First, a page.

Sunglasses That Help Save the Oceans in Style

Catalan fishnets used to produce high end sunglasses
Sunglasses That Help Save the Oceans in Style Sunglasses That Help Save the Oceans in Style
Publ. date 10 Dec 2017
With the recent UN resolution on marine litter and microplastics adopted by all 193 member states and studies claiming that our oceans will contain more plastics than fish by 2050, ocean plastics is en vogue. Roughly 13% of these ocean plastics are accounted for by abandoned fishing nets. Not only do these nets contaminate our waters, before disintegrating they lead to “ghost fishing”: entangling and killing hundreds of thousands of sea animals. With fishermen as obvious key stakeholders in this global challenge, entrepreneur François van den Abeele found a way to truly engage them: making stylish sunglasses from plastic waste such as retrieved fishing nets.

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The Ocean Cleanup, François’ big inspiration for starting his glasses business, estimates that currently over 5 trillion pieces of plastic litter the ocean. Many initiatives are working vigorously to help solve the issue. Plastic Oceans Foundation, for example, educates and engages stakeholders in a conversation to rethink plastic and change the way we deal with plastic waste, and The Ocean Cleanup itself currently employs more than 65 people. With its newly developed technology, Boyan Slat and his team aim to commence the cleanup in 2018, and reach full-scale deployment in the Great Pacific Garbage Patch by 2020.

How Sea2see came to life

Alarmed by the problem of ocean plastics, keen sailor François van den Abeele started Sea2see as a social enterprise in 2016. “After closing down a less successful venture, I was looking for high value consumer goods that could be produced from ocean plastics: glasses were the perfect answer. With the help of €45k of crowd funding, I was able to kick off Sea2see and as I have been living in Barcelona for many years, engaging local fishermen for me was a no-brainer.”

The Sea2see product development was one of many trials and errors, as their raw material proved to be precarious. It became clear that Sea2see needed only high quality waste. Once Sea2see succeeded in producing glasses that were up to spec, the company entered into agreements with port authorities from 22 ports throughout Catalunya.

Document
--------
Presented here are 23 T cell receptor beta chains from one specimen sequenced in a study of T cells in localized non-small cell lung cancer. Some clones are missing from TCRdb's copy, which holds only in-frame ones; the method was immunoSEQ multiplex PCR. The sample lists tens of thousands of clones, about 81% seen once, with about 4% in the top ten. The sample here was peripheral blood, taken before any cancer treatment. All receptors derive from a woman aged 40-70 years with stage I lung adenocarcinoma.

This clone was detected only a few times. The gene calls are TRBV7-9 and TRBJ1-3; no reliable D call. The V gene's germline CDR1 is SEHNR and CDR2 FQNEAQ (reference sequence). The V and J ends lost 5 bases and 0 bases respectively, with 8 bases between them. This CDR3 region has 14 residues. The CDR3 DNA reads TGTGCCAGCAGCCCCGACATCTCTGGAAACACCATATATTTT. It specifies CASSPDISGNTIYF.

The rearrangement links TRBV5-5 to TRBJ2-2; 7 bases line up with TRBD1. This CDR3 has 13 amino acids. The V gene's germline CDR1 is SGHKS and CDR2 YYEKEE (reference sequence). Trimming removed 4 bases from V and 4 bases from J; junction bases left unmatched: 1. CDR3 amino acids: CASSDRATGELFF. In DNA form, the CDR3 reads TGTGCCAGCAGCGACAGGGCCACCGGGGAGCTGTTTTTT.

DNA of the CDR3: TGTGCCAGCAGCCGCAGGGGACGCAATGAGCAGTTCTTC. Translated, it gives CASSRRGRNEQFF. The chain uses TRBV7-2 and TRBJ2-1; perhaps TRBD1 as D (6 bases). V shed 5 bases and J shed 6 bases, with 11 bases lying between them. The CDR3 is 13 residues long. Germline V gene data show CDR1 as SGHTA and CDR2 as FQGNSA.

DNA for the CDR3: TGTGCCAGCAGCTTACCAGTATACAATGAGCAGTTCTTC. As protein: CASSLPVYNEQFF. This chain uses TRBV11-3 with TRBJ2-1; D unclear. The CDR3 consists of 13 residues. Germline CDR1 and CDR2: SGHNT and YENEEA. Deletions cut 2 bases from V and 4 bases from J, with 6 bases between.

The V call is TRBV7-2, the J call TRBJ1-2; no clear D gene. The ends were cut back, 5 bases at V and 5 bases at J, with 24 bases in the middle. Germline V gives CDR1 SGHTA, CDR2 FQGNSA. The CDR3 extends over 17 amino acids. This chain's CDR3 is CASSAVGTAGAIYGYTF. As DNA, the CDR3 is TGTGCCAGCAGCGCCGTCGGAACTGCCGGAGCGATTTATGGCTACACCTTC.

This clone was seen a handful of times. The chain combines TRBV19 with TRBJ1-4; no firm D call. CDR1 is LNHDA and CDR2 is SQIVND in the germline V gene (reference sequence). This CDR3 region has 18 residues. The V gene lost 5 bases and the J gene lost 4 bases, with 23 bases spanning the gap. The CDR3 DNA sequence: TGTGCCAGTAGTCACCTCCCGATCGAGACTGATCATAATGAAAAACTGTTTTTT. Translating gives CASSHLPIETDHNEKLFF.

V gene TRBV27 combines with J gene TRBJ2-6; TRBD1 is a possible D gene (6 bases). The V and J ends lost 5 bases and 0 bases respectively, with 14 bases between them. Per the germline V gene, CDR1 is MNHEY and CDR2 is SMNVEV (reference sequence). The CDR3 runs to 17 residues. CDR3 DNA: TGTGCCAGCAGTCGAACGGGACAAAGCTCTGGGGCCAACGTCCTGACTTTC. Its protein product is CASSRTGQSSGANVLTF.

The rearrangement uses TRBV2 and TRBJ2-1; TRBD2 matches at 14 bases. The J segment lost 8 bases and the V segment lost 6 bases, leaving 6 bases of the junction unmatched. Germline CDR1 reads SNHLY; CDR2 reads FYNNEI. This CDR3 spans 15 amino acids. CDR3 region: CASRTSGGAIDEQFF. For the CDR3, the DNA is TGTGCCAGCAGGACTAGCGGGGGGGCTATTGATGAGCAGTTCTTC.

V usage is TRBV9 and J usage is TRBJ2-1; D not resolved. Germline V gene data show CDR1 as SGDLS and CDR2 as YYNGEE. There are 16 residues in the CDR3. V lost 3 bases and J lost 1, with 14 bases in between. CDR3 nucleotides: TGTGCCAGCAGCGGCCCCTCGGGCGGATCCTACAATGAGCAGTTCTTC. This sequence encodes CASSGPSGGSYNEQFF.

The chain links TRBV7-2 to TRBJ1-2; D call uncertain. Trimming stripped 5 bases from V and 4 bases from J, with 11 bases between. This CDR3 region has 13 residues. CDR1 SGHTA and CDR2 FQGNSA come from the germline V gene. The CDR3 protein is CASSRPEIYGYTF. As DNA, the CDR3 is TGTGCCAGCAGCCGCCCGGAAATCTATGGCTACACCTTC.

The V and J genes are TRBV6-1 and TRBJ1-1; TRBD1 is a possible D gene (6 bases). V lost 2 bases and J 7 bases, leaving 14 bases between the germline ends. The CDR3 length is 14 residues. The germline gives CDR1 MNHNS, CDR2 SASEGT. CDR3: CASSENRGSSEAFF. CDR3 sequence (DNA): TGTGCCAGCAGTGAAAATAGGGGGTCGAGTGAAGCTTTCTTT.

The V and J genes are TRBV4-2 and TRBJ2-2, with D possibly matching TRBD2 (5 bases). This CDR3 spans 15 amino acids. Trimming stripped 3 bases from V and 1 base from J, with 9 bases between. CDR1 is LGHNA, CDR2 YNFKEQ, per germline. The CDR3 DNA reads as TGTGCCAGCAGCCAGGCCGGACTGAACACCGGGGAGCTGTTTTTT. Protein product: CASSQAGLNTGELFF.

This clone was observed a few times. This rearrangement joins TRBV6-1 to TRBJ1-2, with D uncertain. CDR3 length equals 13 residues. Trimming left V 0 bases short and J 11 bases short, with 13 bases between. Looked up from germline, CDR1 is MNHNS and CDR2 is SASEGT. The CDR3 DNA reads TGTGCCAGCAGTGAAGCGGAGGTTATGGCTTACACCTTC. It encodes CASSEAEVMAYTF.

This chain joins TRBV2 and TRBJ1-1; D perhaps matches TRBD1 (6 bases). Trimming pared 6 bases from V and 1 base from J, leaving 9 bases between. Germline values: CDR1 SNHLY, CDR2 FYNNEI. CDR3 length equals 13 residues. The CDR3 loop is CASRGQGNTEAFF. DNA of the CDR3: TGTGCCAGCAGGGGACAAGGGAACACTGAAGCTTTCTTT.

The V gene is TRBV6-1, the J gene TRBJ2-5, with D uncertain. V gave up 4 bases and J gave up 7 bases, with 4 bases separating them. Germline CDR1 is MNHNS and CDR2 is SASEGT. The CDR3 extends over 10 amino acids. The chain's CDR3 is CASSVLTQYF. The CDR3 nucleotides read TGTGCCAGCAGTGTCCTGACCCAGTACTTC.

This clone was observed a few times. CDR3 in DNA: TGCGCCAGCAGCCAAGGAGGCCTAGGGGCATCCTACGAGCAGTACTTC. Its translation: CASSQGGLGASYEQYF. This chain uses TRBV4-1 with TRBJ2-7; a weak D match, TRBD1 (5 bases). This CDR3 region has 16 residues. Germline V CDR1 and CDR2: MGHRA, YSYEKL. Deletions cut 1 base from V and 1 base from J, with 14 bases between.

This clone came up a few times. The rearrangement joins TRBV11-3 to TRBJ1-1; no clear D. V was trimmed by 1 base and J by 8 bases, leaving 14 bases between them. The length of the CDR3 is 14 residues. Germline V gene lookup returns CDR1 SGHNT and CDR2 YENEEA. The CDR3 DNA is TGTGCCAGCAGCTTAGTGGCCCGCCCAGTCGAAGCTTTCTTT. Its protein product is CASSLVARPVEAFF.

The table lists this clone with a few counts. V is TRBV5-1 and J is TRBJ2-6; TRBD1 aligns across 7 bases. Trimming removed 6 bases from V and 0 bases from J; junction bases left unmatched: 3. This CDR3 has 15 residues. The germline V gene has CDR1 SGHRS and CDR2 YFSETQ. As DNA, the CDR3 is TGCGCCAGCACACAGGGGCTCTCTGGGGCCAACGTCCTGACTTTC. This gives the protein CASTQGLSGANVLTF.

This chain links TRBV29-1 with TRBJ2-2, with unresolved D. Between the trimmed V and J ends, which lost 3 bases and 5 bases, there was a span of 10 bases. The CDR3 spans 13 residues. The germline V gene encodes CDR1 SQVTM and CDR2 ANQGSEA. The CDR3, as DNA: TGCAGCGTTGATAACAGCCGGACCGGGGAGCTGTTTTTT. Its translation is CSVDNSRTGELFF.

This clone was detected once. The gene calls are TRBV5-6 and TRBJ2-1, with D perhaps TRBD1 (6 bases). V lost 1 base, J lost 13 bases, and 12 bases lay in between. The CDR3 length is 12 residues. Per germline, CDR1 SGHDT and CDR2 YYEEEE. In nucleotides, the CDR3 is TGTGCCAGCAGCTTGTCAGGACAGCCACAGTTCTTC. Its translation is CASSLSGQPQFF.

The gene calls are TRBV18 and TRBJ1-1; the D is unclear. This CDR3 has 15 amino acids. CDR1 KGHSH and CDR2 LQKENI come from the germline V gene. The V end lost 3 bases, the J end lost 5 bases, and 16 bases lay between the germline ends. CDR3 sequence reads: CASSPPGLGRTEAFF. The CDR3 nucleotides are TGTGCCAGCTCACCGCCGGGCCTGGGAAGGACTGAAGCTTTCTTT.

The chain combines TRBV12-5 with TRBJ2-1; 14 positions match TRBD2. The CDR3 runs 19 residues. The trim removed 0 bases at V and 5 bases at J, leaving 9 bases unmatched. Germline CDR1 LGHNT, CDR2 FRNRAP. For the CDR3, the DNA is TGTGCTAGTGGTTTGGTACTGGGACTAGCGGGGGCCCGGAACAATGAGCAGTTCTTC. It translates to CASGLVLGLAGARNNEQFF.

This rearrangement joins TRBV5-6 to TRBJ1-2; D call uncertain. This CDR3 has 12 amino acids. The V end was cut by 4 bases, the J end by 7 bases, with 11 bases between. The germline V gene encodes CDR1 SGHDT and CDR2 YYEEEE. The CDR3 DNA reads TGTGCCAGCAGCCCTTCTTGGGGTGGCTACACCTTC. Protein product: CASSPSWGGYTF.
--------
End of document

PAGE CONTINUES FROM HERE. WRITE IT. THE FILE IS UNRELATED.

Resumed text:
Nowadays, with the help of private waste management companies, almost a ton of waste is collected, cleaned and sorted in a central location. After sorting, the usable material is up-cycled into pellets, shipped to Italy, moulded into glasses and painted in the desired colour. The glasses are sold in optical stores across Europe, and soon as well in Australia and USA. The non-usable materials are sold to third parties for re-use in other applications.

Sea2see Founder François van den Abeele

Coca-Cola, Unilever, MARS are working at it. What can you do?

Companies are already taking corrective actions. Last month, MARS, The Coca-Cola Company, M&S, PepsiCo, Unilever and Werner & Mertz made a pledge to use 100% reusable, recyclable or compostable packaging by 2025 at the latest.

If you want to help save the oceans in style, order your glasses now and put them under your X-mas tree. Find your frame at Sea2see. And in case you don’t need any glasses, you can help by sharing the story of Sea2see. 

Inspired to start designing Value Propositions for the Circular Economy?

In case you would like to accelerate circular economy programs within your company with business design thinking, the Circular Economy Sprint can help you get going. For more information, please contact Jan van der Kaaij, Managing Partner, at jan@finchandbeak.com or call +31 6 28 02 18 80.

Note:  Finch and Beak has no commercial ties or interests with Sea2see.

About Jan van der Kaaij

Sustainability expert in strategy development, DJSI and sustainable innovation, with a hands-on approach and always committed to go for the max. | jan@finchandbeak.com 

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